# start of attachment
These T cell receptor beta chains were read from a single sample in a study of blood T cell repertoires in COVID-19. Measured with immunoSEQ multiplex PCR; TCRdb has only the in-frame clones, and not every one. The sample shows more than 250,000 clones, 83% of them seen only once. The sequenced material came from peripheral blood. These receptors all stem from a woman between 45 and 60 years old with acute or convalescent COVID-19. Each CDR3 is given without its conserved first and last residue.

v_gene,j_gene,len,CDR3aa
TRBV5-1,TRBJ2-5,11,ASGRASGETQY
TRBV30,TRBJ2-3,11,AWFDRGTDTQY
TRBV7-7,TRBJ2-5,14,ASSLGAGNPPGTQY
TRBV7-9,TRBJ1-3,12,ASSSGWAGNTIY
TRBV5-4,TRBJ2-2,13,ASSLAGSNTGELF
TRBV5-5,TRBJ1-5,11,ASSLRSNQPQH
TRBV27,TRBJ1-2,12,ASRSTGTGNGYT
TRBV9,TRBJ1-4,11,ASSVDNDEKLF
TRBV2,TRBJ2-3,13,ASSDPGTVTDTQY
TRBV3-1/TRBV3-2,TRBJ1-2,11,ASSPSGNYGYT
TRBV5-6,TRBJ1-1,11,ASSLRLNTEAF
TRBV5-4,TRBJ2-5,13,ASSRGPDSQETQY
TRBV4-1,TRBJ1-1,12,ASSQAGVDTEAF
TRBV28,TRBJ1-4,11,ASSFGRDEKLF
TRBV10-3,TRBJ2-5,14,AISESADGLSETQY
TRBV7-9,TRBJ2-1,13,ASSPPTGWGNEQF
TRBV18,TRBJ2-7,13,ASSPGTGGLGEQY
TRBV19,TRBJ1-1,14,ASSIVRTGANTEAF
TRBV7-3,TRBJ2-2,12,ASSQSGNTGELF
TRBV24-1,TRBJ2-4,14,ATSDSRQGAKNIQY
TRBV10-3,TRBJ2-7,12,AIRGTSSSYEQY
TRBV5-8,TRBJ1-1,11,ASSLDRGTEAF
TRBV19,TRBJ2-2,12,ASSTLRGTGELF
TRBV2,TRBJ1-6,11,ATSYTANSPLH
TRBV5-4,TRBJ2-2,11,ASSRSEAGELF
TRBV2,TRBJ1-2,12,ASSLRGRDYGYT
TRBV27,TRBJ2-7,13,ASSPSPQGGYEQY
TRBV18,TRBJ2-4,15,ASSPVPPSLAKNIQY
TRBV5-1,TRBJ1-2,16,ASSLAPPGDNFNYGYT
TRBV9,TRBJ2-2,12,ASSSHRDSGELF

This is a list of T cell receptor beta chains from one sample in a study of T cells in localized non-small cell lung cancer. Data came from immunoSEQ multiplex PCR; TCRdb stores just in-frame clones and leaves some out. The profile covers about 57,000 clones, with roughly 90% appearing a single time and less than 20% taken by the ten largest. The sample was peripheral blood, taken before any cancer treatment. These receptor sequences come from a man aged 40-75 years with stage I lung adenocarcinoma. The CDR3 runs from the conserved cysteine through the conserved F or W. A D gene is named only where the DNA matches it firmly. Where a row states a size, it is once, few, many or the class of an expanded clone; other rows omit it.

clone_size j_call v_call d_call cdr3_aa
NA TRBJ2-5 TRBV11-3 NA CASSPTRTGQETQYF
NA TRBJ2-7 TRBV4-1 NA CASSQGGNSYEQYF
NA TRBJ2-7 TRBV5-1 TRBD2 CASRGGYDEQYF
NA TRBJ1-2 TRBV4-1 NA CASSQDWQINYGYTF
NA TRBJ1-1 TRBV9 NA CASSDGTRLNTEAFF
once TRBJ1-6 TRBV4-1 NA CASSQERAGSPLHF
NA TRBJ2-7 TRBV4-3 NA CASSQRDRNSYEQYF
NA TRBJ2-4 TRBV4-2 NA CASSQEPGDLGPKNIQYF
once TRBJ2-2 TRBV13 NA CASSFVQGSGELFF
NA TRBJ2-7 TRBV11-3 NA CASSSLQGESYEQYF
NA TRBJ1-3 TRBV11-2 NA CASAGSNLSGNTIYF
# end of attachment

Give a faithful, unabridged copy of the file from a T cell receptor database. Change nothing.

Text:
These T cell receptor beta chains were read from a single sample in a study of blood T cell repertoires in COVID-19. Measured with immunoSEQ multiplex PCR; TCRdb has only the in-frame clones, and not every one. The sample shows more than 250,000 clones, 83% of them seen only once. The sequenced material came from peripheral blood. These receptors all stem from a woman between 45 and 60 years old with acute or convalescent COVID-19. Each CDR3 is given without its conserved first and last residue.

v_gene,j_gene,len,CDR3aa
TRBV5-1,TRBJ2-5,11,ASGRASGETQY
TRBV30,TRBJ2-3,11,AWFDRGTDTQY
TRBV7-7,TRBJ2-5,14,ASSLGAGNPPGTQY
TRBV7-9,TRBJ1-3,12,ASSSGWAGNTIY
TRBV5-4,TRBJ2-2,13,ASSLAGSNTGELF
TRBV5-5,TRBJ1-5,11,ASSLRSNQPQH
TRBV27,TRBJ1-2,12,ASRSTGTGNGYT
TRBV9,TRBJ1-4,11,ASSVDNDEKLF
TRBV2,TRBJ2-3,13,ASSDPGTVTDTQY
TRBV3-1/TRBV3-2,TRBJ1-2,11,ASSPSGNYGYT
TRBV5-6,TRBJ1-1,11,ASSLRLNTEAF
TRBV5-4,TRBJ2-5,13,ASSRGPDSQETQY
TRBV4-1,TRBJ1-1,12,ASSQAGVDTEAF
TRBV28,TRBJ1-4,11,ASSFGRDEKLF
TRBV10-3,TRBJ2-5,14,AISESADGLSETQY
TRBV7-9,TRBJ2-1,13,ASSPPTGWGNEQF
TRBV18,TRBJ2-7,13,ASSPGTGGLGEQY
TRBV19,TRBJ1-1,14,ASSIVRTGANTEAF
TRBV7-3,TRBJ2-2,12,ASSQSGNTGELF
TRBV24-1,TRBJ2-4,14,ATSDSRQGAKNIQY
TRBV10-3,TRBJ2-7,12,AIRGTSSSYEQY
TRBV5-8,TRBJ1-1,11,ASSLDRGTEAF
TRBV19,TRBJ2-2,12,ASSTLRGTGELF
TRBV2,TRBJ1-6,11,ATSYTANSPLH
TRBV5-4,TRBJ2-2,11,ASSRSEAGELF
TRBV2,TRBJ1-2,12,ASSLRGRDYGYT
TRBV27,TRBJ2-7,13,ASSPSPQGGYEQY
TRBV18,TRBJ2-4,15,ASSPVPPSLAKNIQY
TRBV5-1,TRBJ1-2,16,ASSLAPPGDNFNYGYT
TRBV9,TRBJ2-2,12,ASSSHRDSGELF

This is a list of T cell receptor beta chains from one sample in a study of T cells in localized non-small cell lung cancer. Data came from immunoSEQ multiplex PCR; TCRdb stores just in-frame clones and leaves some out. The profile covers about 57,000 clones, with roughly 90% appearing a single time and less than 20% taken by the ten largest. The sample was peripheral blood, taken before any cancer treatment. These receptor sequences come from a man aged 40-75 years with stage I lung adenocarcinoma. The CDR3 runs from the conserved cysteine through the conserved F or W. A D gene is named only where the DNA matches it firmly. Where a row states a size, it is once, few, many or the class of an expanded clone; other rows omit it.

clone_size j_call v_call d_call cdr3_aa
NA TRBJ2-5 TRBV11-3 NA CASSPTRTGQETQYF
NA TRBJ2-7 TRBV4-1 NA CASSQGGNSYEQYF
NA TRBJ2-7 TRBV5-1 TRBD2 CASRGGYDEQYF
NA TRBJ1-2 TRBV4-1 NA CASSQDWQINYGYTF
NA TRBJ1-1 TRBV9 NA CASSDGTRLNTEAFF
once TRBJ1-6 TRBV4-1 NA CASSQERAGSPLHF
NA TRBJ2-7 TRBV4-3 NA CASSQRDRNSYEQYF
NA TRBJ2-4 TRBV4-2 NA CASSQEPGDLGPKNIQYF
once TRBJ2-2 TRBV13 NA CASSFVQGSGELFF
NA TRBJ2-7 TRBV11-3 NA CASSSLQGESYEQYF
NA TRBJ1-3 TRBV11-2 NA CASAGSNLSGNTIYF